Huge protest in Sofia demands removal of Siderov’s immunity from prosecution

Written by on October 26, 2015 in Bulgaria - Comments Off on Huge protest in Sofia demands removal of Siderov’s immunity from prosecution

More than 1000 people gathered in the centre of Sofia on the evening of October 26 to demand that Ataka leader Volen Siderov’s immunity from prosecution be removed and to protest against his aggression against students at the National Academy for Theatre and Film Arts.

Prominent Bulgarian actors, including Union of Bulgarian Actors chairperson Hristo Mutafchiev, joined in the protest.

The protest had been planned to be held in front of the National Assembly building but this was refused. Instead, the initial gathering was next to nearby Alexander Nevsky cathedral, moving on in a procession to the academy building in Rakovski Street.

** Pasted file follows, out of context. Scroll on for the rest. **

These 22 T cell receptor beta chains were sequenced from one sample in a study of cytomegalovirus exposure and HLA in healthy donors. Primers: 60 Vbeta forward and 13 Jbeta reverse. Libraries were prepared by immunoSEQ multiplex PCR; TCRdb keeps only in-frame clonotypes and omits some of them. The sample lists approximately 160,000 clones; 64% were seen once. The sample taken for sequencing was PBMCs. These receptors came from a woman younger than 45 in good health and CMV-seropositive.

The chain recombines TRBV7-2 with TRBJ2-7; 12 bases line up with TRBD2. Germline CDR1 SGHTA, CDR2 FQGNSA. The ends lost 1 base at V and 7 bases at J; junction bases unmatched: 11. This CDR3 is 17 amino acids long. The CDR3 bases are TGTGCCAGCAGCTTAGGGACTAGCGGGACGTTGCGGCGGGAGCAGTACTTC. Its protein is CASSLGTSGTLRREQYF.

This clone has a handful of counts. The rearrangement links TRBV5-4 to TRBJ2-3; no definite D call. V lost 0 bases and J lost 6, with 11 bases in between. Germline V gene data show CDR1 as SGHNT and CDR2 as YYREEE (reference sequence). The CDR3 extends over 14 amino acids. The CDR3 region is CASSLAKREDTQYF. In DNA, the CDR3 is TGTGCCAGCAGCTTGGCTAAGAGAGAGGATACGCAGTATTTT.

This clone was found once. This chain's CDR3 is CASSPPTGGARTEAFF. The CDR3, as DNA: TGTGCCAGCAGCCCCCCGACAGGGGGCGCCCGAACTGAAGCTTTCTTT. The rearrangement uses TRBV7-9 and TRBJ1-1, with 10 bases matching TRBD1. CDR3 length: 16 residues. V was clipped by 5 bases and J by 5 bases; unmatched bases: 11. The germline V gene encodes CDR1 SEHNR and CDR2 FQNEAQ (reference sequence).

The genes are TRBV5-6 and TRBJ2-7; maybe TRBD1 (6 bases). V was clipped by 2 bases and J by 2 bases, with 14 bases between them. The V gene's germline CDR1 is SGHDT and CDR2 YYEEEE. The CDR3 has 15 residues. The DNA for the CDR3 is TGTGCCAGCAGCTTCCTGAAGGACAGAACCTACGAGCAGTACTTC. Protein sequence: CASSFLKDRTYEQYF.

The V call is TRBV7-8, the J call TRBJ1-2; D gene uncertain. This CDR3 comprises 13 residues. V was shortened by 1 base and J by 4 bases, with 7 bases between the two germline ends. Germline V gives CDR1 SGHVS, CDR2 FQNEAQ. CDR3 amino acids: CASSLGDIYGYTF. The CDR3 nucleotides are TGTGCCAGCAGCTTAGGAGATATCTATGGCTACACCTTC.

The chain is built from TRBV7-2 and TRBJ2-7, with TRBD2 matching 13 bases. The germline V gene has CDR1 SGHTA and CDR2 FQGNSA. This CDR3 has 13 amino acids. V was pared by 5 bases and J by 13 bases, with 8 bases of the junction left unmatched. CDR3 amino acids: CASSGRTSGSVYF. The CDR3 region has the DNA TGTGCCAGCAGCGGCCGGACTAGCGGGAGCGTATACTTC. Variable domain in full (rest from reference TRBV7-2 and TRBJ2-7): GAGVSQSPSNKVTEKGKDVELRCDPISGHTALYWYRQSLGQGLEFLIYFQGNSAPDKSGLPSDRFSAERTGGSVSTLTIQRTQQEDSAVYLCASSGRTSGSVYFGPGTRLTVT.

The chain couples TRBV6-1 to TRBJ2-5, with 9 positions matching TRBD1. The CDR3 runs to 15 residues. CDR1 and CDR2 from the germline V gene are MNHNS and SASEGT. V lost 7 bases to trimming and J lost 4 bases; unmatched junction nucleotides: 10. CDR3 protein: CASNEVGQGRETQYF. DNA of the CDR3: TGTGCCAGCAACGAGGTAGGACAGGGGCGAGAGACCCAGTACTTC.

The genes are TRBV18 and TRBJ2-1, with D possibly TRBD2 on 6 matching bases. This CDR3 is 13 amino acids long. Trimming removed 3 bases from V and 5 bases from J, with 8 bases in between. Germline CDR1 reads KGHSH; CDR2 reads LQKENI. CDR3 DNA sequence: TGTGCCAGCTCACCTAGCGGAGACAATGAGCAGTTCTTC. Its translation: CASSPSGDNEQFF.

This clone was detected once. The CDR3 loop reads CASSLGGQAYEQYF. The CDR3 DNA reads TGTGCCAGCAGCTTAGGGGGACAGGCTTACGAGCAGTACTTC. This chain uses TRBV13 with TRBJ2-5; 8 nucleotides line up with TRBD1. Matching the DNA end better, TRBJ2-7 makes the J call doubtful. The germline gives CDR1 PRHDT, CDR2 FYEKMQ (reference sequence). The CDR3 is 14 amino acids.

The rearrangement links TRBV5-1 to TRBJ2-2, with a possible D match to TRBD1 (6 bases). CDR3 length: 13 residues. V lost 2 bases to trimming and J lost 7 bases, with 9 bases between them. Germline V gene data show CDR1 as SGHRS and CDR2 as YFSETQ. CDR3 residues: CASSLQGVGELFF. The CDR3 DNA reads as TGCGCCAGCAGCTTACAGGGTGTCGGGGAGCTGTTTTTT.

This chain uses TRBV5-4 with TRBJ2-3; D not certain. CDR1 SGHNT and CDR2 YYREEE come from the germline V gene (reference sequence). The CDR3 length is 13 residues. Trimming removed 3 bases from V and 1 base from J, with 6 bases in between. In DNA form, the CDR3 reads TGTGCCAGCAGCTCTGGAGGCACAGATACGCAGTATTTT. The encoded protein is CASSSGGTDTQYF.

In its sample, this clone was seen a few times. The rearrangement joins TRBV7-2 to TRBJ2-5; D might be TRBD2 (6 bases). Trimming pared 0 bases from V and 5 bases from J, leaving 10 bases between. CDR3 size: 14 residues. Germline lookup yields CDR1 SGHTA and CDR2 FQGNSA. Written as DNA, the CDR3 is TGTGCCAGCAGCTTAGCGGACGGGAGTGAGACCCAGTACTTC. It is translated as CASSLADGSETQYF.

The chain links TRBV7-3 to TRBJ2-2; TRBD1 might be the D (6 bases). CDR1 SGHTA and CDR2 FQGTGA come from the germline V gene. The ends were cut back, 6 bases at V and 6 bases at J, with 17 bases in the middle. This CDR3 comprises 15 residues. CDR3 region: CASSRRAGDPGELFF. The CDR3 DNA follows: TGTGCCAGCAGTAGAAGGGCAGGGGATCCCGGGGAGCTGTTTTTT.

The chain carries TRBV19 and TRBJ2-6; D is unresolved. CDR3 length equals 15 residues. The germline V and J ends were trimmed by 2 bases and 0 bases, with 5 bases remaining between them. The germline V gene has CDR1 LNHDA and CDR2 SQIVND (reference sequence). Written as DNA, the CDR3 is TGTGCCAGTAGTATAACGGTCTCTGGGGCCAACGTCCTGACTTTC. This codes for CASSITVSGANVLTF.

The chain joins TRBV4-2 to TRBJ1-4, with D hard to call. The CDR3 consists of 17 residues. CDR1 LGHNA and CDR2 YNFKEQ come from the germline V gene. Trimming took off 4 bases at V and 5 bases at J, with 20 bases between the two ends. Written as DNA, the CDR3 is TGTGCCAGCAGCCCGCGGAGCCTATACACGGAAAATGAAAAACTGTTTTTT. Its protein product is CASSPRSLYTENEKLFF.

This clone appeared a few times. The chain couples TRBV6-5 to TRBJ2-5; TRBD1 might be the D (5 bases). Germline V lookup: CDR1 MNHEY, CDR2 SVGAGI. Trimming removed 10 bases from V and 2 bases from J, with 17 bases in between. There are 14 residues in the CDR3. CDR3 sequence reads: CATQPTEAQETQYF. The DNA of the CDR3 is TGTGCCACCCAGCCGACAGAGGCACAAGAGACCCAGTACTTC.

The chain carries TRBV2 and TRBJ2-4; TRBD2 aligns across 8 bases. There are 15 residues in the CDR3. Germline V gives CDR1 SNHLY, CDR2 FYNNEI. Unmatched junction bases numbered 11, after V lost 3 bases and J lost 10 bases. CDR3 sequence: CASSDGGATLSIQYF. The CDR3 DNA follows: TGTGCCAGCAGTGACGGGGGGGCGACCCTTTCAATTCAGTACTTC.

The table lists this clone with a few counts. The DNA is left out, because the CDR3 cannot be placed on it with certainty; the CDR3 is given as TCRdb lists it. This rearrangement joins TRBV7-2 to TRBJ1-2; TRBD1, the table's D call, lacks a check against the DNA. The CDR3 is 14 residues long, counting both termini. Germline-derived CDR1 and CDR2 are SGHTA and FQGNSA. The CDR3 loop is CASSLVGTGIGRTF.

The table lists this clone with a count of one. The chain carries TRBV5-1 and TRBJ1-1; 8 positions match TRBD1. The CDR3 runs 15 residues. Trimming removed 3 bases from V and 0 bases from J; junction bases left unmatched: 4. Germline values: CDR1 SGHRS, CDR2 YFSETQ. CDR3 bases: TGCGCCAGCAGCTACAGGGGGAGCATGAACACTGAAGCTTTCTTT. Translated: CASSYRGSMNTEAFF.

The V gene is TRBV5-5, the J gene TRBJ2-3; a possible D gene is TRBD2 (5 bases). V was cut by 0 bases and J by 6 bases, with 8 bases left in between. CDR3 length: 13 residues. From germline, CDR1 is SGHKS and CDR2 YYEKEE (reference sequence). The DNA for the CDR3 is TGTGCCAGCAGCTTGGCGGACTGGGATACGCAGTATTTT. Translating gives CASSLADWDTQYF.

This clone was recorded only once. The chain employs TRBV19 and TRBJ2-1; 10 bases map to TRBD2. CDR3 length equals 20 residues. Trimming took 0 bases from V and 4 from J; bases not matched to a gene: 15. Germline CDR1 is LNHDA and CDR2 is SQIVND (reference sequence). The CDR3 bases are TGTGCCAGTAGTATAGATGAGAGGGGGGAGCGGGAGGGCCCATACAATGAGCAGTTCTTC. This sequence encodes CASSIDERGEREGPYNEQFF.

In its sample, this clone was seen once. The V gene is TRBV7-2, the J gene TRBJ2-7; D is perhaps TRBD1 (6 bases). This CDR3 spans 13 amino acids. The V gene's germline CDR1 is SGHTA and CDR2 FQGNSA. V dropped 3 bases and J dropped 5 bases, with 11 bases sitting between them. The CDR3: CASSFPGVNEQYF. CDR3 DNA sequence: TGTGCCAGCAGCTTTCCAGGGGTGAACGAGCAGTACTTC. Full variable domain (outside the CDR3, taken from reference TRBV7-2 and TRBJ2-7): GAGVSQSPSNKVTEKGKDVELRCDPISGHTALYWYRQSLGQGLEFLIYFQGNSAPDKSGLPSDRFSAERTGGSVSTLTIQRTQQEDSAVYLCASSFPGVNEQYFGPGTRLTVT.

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Large numbers of uniformed police were deployed close to the protest and at various points in the centre of the city, with fire engines parked at various points, apparently because of concerns that the protest might come under attack from Siderov’s supporters.

Around 7pm, an attempt by a group from the protest to march on Ataka’s headquarters was barred by a large police cordon.

In a declaration read at the event, students at the National Academy said, “Siderov is a bad actor, and we do not want to be part of this play”.

The October 26 protest was organised after the incidents the previous night and on Friday in which Siderov, accompanied by Ataka MPs and supporters, intruded into the academy building. Prosecutors are seeking parliamentary consent for arrests and prosecution of Siderov and Ataka MP Dessislav Chukolov on charges including hooliganism and intimidation.

GERB, Parliament’s largest party, said on October 26 that it would consult other parties on rescinding the constitutional provision giving MPs immunity from prosecution, and limiting immunity only to their participation in plenary sessions of the National Assembly. Support came from other political quarters, including the Reformist Bloc, which said that MPs’ immunity was never meant as a licence to assault and intimidate people.

(Photos: Clive Leviev-Sawyer)

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